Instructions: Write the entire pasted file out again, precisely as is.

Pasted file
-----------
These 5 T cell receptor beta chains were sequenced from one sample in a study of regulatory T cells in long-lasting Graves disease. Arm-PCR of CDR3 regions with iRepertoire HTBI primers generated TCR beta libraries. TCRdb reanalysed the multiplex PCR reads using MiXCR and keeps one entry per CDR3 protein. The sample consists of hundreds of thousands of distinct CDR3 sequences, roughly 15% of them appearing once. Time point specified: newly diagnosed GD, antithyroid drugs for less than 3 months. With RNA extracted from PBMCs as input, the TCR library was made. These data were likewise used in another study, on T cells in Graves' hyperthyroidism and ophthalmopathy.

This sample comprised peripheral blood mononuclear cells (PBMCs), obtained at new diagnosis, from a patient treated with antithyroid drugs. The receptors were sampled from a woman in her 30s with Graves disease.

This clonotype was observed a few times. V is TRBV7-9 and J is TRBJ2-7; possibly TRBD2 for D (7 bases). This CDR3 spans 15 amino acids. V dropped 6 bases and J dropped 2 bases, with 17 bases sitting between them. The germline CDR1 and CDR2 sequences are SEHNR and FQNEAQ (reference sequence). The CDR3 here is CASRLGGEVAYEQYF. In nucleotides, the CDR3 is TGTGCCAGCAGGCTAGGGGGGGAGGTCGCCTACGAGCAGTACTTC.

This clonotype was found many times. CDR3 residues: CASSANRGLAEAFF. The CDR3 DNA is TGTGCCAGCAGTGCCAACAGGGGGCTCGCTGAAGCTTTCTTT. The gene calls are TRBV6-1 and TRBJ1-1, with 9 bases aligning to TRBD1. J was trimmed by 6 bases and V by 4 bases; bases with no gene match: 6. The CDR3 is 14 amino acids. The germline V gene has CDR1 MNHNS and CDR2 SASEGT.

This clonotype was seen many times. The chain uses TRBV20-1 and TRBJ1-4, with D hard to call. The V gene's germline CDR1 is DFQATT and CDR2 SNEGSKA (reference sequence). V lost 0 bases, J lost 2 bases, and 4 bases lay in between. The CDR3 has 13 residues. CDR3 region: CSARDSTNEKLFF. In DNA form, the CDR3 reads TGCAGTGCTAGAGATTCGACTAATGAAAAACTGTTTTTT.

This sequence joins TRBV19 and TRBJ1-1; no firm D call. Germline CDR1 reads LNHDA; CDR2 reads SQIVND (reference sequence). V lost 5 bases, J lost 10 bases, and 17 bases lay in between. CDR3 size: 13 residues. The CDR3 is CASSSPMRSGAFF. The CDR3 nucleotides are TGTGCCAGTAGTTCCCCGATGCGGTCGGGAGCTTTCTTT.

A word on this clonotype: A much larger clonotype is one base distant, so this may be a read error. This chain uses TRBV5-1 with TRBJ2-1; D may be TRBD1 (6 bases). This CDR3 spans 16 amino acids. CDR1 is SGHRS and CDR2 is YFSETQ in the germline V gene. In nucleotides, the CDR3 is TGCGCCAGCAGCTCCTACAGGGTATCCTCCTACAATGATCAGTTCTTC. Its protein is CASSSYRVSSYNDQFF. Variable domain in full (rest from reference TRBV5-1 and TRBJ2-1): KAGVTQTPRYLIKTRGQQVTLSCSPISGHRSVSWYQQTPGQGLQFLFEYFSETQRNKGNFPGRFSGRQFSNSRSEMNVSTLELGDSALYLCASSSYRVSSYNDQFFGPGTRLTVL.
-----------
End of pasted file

These 5 T cell receptor beta chains were sequenced from one sample in a study of regulatory T cells in long-lasting Graves disease. Arm-PCR of CDR3 regions with iRepertoire HTBI primers generated TCR beta libraries. TCRdb reanalysed the multiplex PCR reads using MiXCR and keeps one entry per CDR3 protein. The sample consists of hundreds of thousands of distinct CDR3 sequences, roughly 15% of them appearing once. Time point specified: newly diagnosed GD, antithyroid drugs for less than 3 months. With RNA extracted from PBMCs as input, the TCR library was made. These data were likewise used in another study, on T cells in Graves' hyperthyroidism and ophthalmopathy.

This sample comprised peripheral blood mononuclear cells (PBMCs), obtained at new diagnosis, from a patient treated with antithyroid drugs. The receptors were sampled from a woman in her 30s with Graves disease.

This clonotype was observed a few times. V is TRBV7-9 and J is TRBJ2-7; possibly TRBD2 for D (7 bases). This CDR3 spans 15 amino acids. V dropped 6 bases and J dropped 2 bases, with 17 bases sitting between them. The germline CDR1 and CDR2 sequences are SEHNR and FQNEAQ (reference sequence). The CDR3 here is CASRLGGEVAYEQYF. In nucleotides, the CDR3 is TGTGCCAGCAGGCTAGGGGGGGAGGTCGCCTACGAGCAGTACTTC.

This clonotype was found many times. CDR3 residues: CASSANRGLAEAFF. The CDR3 DNA is TGTGCCAGCAGTGCCAACAGGGGGCTCGCTGAAGCTTTCTTT. The gene calls are TRBV6-1 and TRBJ1-1, with 9 bases aligning to TRBD1. J was trimmed by 6 bases and V by 4 bases; bases with no gene match: 6. The CDR3 is 14 amino acids. The germline V gene has CDR1 MNHNS and CDR2 SASEGT.

This clonotype was seen many times. The chain uses TRBV20-1 and TRBJ1-4, with D hard to call. The V gene's germline CDR1 is DFQATT and CDR2 SNEGSKA (reference sequence). V lost 0 bases, J lost 2 bases, and 4 bases lay in between. The CDR3 has 13 residues. CDR3 region: CSARDSTNEKLFF. In DNA form, the CDR3 reads TGCAGTGCTAGAGATTCGACTAATGAAAAACTGTTTTTT.

This sequence joins TRBV19 and TRBJ1-1; no firm D call. Germline CDR1 reads LNHDA; CDR2 reads SQIVND (reference sequence). V lost 5 bases, J lost 10 bases, and 17 bases lay in between. CDR3 size: 13 residues. The CDR3 is CASSSPMRSGAFF. The CDR3 nucleotides are TGTGCCAGTAGTTCCCCGATGCGGTCGGGAGCTTTCTTT.

A word on this clonotype: A much larger clonotype is one base distant, so this may be a read error. This chain uses TRBV5-1 with TRBJ2-1; D may be TRBD1 (6 bases). This CDR3 spans 16 amino acids. CDR1 is SGHRS and CDR2 is YFSETQ in the germline V gene. In nucleotides, the CDR3 is TGCGCCAGCAGCTCCTACAGGGTATCCTCCTACAATGATCAGTTCTTC. Its protein is CASSSYRVSSYNDQFF. Variable domain in full (rest from reference TRBV5-1 and TRBJ2-1): KAGVTQTPRYLIKTRGQQVTLSCSPISGHRSVSWYQQTPGQGLQFLFEYFSETQRNKGNFPGRFSGRQFSNSRSEMNVSTLELGDSALYLCASSSYRVSSYNDQFFGPGTRLTVL.